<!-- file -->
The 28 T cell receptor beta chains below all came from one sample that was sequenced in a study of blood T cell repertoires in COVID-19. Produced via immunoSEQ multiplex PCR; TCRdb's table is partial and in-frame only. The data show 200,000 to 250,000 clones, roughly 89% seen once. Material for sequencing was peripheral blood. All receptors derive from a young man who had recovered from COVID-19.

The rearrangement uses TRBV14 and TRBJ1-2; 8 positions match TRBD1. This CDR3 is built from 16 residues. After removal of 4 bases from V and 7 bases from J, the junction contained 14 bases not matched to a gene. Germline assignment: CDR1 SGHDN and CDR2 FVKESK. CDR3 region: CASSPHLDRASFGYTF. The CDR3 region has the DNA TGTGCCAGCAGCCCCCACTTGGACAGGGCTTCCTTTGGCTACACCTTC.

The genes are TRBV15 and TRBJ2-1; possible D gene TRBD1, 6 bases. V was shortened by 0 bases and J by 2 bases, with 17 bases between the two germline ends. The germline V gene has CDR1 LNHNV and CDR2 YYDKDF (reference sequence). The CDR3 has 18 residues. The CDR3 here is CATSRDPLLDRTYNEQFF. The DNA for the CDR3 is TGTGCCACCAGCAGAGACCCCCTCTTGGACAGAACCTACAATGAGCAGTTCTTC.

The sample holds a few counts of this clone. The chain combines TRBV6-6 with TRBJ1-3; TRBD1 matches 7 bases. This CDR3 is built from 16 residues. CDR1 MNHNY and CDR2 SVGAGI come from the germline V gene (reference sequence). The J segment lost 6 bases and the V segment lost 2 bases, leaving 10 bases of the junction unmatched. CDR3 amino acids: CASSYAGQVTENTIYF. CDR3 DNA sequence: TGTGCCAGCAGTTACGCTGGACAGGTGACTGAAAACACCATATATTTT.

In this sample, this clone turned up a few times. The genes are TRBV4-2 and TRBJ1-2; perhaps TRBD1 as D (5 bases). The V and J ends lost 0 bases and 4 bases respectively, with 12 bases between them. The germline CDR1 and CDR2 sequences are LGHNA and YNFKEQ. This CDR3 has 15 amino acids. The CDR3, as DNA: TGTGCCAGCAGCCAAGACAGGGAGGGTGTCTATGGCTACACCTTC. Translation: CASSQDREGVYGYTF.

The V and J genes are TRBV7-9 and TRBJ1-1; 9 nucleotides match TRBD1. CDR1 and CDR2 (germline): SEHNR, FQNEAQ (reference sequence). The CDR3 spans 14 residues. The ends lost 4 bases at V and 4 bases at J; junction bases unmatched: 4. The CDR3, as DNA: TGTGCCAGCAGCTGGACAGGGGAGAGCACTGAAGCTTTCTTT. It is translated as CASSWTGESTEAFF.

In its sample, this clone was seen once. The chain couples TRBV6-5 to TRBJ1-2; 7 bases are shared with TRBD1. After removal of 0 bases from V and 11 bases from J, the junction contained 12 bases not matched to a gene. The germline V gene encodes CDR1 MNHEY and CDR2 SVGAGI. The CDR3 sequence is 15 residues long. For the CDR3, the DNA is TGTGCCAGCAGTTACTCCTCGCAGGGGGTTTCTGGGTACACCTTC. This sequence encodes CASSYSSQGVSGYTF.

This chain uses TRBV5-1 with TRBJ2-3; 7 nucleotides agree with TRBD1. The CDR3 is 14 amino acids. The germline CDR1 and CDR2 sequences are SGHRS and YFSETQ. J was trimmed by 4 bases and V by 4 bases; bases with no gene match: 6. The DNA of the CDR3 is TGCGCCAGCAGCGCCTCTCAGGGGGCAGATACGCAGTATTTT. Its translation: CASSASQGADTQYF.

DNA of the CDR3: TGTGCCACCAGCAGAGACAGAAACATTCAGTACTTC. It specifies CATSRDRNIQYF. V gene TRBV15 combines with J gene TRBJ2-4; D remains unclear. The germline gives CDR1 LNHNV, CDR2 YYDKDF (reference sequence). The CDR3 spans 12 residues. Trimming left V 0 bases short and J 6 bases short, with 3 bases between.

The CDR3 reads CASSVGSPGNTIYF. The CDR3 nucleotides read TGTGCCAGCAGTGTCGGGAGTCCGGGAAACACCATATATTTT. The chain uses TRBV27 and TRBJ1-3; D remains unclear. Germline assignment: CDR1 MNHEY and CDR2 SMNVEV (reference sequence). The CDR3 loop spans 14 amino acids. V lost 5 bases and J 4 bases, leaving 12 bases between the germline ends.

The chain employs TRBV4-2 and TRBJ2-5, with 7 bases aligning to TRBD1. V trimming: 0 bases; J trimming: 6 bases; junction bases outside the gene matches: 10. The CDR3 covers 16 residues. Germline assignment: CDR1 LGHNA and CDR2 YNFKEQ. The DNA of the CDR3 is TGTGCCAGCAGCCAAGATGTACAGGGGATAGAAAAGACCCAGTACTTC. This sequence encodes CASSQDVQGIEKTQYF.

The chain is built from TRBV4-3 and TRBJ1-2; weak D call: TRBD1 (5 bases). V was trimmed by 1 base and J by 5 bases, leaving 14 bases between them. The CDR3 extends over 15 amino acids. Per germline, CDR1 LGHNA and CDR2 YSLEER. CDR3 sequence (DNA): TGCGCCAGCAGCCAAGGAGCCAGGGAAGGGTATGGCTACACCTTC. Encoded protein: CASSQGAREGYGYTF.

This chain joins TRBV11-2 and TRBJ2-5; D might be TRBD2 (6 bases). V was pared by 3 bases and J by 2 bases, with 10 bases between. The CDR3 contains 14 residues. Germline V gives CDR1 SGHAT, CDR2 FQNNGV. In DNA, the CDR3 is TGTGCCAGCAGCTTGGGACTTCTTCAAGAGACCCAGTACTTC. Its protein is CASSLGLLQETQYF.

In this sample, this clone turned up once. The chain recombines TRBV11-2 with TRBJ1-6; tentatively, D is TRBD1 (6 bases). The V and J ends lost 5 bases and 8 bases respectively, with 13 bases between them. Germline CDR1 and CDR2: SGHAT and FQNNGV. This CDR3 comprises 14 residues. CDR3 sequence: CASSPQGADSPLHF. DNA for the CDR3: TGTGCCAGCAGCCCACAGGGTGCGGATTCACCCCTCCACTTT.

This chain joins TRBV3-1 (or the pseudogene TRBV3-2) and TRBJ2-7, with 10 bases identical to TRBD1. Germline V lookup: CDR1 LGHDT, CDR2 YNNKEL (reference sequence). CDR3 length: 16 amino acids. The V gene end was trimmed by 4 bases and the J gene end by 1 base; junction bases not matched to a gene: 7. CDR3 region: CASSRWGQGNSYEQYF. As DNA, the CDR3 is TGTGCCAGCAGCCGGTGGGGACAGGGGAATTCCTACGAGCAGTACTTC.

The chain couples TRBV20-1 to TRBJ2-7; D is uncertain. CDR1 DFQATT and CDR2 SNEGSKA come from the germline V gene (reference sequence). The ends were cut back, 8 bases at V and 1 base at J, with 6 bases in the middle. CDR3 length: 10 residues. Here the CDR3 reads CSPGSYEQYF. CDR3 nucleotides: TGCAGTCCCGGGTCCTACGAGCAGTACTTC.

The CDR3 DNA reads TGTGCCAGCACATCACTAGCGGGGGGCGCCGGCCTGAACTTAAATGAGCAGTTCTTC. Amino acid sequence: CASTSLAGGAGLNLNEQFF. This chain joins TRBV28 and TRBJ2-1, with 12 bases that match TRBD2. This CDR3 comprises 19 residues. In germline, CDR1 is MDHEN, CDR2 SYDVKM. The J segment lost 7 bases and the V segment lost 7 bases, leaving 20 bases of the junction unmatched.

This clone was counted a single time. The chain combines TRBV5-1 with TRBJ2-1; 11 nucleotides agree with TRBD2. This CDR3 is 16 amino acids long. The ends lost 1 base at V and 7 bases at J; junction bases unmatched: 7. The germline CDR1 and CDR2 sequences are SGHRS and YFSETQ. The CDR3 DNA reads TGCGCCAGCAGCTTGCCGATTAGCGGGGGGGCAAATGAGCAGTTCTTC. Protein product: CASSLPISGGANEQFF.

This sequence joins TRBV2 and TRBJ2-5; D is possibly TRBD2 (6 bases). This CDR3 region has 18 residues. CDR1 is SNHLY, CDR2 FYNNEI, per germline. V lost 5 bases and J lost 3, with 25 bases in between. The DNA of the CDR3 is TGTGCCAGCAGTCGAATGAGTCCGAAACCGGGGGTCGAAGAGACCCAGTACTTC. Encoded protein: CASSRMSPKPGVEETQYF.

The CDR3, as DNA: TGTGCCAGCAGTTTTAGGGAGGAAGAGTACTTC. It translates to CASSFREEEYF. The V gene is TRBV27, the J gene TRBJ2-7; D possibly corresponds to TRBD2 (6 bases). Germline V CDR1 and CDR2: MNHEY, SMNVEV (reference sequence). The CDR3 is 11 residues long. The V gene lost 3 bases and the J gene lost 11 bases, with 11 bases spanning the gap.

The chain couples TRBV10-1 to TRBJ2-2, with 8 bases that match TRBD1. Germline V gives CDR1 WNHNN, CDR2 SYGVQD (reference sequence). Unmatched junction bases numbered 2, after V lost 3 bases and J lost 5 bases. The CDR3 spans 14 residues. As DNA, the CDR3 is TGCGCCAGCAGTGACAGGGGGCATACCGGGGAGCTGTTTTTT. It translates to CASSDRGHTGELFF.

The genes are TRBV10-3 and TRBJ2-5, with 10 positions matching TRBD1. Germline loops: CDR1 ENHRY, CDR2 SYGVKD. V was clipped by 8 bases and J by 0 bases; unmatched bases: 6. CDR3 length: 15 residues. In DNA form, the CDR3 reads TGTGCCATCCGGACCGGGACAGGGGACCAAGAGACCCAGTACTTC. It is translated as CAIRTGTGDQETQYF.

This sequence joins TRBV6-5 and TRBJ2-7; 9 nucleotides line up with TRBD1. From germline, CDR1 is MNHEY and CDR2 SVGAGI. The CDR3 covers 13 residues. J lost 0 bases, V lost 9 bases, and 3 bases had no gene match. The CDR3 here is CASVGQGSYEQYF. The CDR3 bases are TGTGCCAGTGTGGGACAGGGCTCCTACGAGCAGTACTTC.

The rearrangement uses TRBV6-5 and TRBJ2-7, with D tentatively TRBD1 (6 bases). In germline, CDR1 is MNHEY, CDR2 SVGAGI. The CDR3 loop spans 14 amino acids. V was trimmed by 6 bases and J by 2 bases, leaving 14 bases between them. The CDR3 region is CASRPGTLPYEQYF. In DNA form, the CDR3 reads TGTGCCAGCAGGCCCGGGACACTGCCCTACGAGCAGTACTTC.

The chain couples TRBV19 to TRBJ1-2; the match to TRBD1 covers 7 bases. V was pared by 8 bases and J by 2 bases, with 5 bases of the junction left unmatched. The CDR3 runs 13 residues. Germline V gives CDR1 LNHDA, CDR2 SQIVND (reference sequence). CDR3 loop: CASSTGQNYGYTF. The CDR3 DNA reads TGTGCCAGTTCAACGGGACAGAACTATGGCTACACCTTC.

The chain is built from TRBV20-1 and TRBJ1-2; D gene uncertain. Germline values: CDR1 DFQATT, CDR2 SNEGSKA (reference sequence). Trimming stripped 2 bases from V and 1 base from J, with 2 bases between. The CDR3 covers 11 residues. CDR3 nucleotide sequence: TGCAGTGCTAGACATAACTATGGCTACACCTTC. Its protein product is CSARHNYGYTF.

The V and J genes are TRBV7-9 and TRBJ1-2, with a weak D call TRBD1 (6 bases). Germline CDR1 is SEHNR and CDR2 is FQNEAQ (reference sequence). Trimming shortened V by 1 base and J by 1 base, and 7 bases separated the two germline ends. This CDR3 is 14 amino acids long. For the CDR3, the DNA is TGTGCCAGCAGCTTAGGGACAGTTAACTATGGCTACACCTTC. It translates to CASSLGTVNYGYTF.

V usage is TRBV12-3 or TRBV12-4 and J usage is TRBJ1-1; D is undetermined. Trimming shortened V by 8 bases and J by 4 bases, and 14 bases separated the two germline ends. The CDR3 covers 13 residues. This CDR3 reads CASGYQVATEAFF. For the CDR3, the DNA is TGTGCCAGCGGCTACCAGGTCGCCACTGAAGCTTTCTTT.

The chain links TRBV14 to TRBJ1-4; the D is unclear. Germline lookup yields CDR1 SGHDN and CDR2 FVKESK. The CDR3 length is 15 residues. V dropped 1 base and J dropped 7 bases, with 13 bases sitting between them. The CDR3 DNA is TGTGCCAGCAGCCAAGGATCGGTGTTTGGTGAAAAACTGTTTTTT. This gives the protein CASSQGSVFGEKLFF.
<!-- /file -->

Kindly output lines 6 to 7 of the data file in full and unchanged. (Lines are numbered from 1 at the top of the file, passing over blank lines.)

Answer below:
The V and J genes are TRBV7-9 and TRBJ1-1; 9 nucleotides match TRBD1. CDR1 and CDR2 (germline): SEHNR, FQNEAQ (reference sequence). The CDR3 spans 14 residues. The ends lost 4 bases at V and 4 bases at J; junction bases unmatched: 4. The CDR3, as DNA: TGTGCCAGCAGCTGGACAGGGGAGAGCACTGAAGCTTTCTTT. It is translated as CASSWTGESTEAFF.

In its sample, this clone was seen once. The chain couples TRBV6-5 to TRBJ1-2; 7 bases are shared with TRBD1. After removal of 0 bases from V and 11 bases from J, the junction contained 12 bases not matched to a gene. The germline V gene encodes CDR1 MNHEY and CDR2 SVGAGI. The CDR3 sequence is 15 residues long. For the CDR3, the DNA is TGTGCCAGCAGTTACTCCTCGCAGGGGGTTTCTGGGTACACCTTC. This sequence encodes CASSYSSQGVSGYTF.